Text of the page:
Wednesday, May 18, 2011

le terroir of Youngstown ... city-produced and foraged foods to be highlighted Thursday

Exciting steps are being taken in the Mahoning Valley to further strengthen the relationships between local growers and local restaurants.

The Lake2River Food Cooperative is getting off the ground, to be established at Youngstown's food business incubator on the north side.

This Thursday, May 19th at 6pm, there will be a culinary feast at the First Unitarian Universalist Church near Wick Park, with proceeds going to the start-up funding needs of the food cooperative.

Along with some beer and wine, the $35 ticket will present a menu prepared by local chefs, with all dishes incorporating local seasonal grown and foraged foods. (includes gluten-free and raw vegan options)


With the exception of the olives, dates and chocolate in the menu below, ALL of the food at the event will be produced/raised/foraged from within the City of Youngstown and surrounding counties.

You can taste on Thursday night:
- kimchi dumplings
- grilled local May asparagus
- watercress soup shooters with crème fraiche
- fresh spring rolls with ohio carrots and radishes
- bruschetta with mushrooms (Morel mushrooms foraged in Youngstown's Idora neighborhood, Oyster and Shiitake mushrooms grown near pittsburgh, and ramps/wild garlic foraged in Columbiana county)
- charcuterie of 5 varied meats: including duck, salami, copa, lomo ... all cured in pittsburgh
- ohio apples, pennsylvania blue cheese and cheddar
- Lucky Penny goat cheese
- Fresh chèvre with medjool dates
- Miller's Farm grass-fed sirloin skewers
- Tofu skewers
- Lamppost Farm's chicken, in indian-spiced lettuce wraps
- strawberry rhubarb squares
- chocolate farmed and produced in Madagascar
- jasmine tea with ice cubes embedded with foraged violets

Welcome to the food culture of Youngstown!

tickets can be rsvp'ed from 2 sources:

Adam Lee
adamlee49 (at) gmail (dot) com

Pat Rosenthal
Common Wealth
phone 330.744.2667 ext 17

Tuesday, May 10, 2011

by the numbers: Youngstown City Population Stats by Ward, 1980-2010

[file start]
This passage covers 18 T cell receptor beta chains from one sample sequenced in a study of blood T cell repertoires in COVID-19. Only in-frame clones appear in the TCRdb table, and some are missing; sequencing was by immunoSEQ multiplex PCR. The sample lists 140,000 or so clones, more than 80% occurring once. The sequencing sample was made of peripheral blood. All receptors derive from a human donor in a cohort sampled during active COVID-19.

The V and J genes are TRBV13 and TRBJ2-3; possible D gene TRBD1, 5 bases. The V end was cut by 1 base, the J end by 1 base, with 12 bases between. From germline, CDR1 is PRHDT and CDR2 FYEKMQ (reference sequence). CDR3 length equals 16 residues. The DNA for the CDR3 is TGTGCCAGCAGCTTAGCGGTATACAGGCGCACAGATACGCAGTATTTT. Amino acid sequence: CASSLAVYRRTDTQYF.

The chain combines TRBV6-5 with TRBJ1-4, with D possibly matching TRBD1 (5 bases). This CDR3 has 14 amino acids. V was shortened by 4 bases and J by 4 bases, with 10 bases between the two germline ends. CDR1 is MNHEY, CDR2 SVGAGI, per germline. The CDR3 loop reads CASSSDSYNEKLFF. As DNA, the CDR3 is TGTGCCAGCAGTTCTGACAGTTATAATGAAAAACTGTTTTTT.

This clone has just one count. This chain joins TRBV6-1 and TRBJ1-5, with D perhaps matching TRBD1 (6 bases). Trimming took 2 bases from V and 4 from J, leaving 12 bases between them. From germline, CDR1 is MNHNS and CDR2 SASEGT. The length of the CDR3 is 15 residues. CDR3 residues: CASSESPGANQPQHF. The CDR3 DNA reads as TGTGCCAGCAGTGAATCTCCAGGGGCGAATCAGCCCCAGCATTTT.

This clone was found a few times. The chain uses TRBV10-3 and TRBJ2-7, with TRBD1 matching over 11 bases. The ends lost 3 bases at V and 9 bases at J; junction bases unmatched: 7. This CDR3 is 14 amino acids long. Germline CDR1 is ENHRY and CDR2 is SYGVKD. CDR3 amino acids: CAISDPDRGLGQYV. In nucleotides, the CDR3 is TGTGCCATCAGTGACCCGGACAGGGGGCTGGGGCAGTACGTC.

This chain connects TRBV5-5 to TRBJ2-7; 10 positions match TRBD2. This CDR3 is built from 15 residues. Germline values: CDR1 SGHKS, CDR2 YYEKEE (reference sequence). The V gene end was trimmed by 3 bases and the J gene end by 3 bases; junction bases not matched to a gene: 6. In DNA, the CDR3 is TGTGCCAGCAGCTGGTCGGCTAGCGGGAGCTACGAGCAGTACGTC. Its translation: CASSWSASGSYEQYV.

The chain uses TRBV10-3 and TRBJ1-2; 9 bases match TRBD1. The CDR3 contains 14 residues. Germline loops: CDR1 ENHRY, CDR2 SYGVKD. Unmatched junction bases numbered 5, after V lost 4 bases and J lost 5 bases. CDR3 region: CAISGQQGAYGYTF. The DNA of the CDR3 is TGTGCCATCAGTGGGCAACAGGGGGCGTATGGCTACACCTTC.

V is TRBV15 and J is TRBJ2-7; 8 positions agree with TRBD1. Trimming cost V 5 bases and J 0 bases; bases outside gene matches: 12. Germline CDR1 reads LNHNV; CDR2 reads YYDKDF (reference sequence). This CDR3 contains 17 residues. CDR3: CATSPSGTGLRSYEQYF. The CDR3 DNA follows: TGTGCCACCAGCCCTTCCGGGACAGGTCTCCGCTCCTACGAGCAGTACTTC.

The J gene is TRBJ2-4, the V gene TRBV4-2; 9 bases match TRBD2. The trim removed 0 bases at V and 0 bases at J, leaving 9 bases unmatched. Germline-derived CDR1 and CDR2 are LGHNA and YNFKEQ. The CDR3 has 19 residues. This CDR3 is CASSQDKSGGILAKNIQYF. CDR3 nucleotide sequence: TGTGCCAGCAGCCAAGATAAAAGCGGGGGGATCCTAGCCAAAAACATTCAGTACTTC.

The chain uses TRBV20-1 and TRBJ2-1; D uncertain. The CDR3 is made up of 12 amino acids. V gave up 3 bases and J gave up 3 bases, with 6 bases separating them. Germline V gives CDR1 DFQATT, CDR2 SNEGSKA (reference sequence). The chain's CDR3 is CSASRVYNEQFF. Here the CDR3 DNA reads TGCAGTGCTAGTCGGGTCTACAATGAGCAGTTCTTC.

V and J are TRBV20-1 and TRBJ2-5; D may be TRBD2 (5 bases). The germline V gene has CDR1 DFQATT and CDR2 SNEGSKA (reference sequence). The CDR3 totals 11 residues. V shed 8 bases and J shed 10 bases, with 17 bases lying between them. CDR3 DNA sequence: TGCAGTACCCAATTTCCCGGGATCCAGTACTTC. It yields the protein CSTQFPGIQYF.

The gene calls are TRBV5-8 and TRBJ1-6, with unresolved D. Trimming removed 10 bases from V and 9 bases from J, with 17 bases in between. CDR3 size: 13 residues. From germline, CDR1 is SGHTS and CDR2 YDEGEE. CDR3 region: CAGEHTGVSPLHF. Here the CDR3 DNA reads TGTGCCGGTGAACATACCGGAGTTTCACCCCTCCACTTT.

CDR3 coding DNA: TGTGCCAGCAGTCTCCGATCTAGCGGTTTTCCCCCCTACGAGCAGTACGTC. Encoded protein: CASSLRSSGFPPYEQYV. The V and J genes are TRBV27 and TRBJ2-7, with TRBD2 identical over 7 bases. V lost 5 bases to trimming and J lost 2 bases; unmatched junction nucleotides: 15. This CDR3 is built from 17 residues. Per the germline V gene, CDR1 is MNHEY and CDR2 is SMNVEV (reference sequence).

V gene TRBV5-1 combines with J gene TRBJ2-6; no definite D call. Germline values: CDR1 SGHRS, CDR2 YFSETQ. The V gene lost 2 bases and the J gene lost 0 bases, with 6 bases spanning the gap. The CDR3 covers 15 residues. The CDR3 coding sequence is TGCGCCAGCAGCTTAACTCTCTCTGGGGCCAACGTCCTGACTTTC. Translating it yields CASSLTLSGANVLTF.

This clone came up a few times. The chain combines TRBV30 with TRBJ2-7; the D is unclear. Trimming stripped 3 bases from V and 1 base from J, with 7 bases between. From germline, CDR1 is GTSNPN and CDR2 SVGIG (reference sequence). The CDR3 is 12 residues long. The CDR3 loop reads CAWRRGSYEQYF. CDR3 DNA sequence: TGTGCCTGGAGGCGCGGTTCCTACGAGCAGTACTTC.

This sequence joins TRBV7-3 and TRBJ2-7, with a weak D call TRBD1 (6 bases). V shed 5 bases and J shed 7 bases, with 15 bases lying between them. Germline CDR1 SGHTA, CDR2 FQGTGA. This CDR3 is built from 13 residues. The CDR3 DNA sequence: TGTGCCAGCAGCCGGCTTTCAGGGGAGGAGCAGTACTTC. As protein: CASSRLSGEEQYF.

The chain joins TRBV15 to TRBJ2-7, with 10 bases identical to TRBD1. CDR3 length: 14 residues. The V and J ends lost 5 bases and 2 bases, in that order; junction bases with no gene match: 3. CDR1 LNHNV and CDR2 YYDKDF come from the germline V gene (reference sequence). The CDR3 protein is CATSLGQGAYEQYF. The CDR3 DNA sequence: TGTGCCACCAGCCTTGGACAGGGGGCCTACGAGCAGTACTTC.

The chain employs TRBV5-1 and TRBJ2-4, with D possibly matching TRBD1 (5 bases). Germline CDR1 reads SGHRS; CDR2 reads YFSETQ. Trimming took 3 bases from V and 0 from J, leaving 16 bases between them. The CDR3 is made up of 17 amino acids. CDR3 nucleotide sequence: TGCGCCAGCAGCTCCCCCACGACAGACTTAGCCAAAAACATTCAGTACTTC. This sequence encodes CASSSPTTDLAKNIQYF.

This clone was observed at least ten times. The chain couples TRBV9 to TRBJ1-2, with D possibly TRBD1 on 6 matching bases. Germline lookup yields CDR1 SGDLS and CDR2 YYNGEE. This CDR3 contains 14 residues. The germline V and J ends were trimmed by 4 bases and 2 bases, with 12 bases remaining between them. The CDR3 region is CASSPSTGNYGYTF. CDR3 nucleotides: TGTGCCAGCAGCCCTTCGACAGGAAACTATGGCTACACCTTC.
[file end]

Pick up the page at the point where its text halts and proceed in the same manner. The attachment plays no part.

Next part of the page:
Since the results of the 2010 Census have come out, stories in the press have centered on the City of Youngstown's shrinking population, now standing at 67,000 residents.

But what about the population figures per ward of the city?

With the recent release of population statistics per census block group and census tract, the populations in each of the city's seven wards in 2010 is available as well.

Here's the compiled data for each of Wards 1 to 7 in 1980, 1990, 2000 and 2010:

For each of those years, the geographic boundaries of the wards have not changed.

Here is a graph of the raw data, showing the population per ward over those thirty years:

Over that same time period, here is the change in the ratio of each ward's population compared to the entire City of Youngstown's population.

some interesting observations from the data:

- Youngstown's (city) population has declined 42% from 115,500 in 1980 to 67,000 in 2010.

- Losing the most population from 1980 to 2010 are the First Wards and the Sixth Wards, both having more than 50% losses.

- Losing the least population from 1980 to 2010 are the Fourth Wards and the Seventh Wards, both having less than 30% losses.

- The least populous ward in 1980 had more people than the most populous ward in 2000.

- Similarly, the least populous ward in 1990 had more people than the most populous ward in 2010.

- In 2010 the Sixth Ward contained 10.8% of the city's population. In 2010, the Fourth Ward contained 18.1% of the city's population. This is getting close to a 2:1 ratio of residents inside each ward when comparing the two jurisdictions.

The conclusion:

Each ward in the city is losing population, but the rate of change per ward has created substantial population inequalities between them.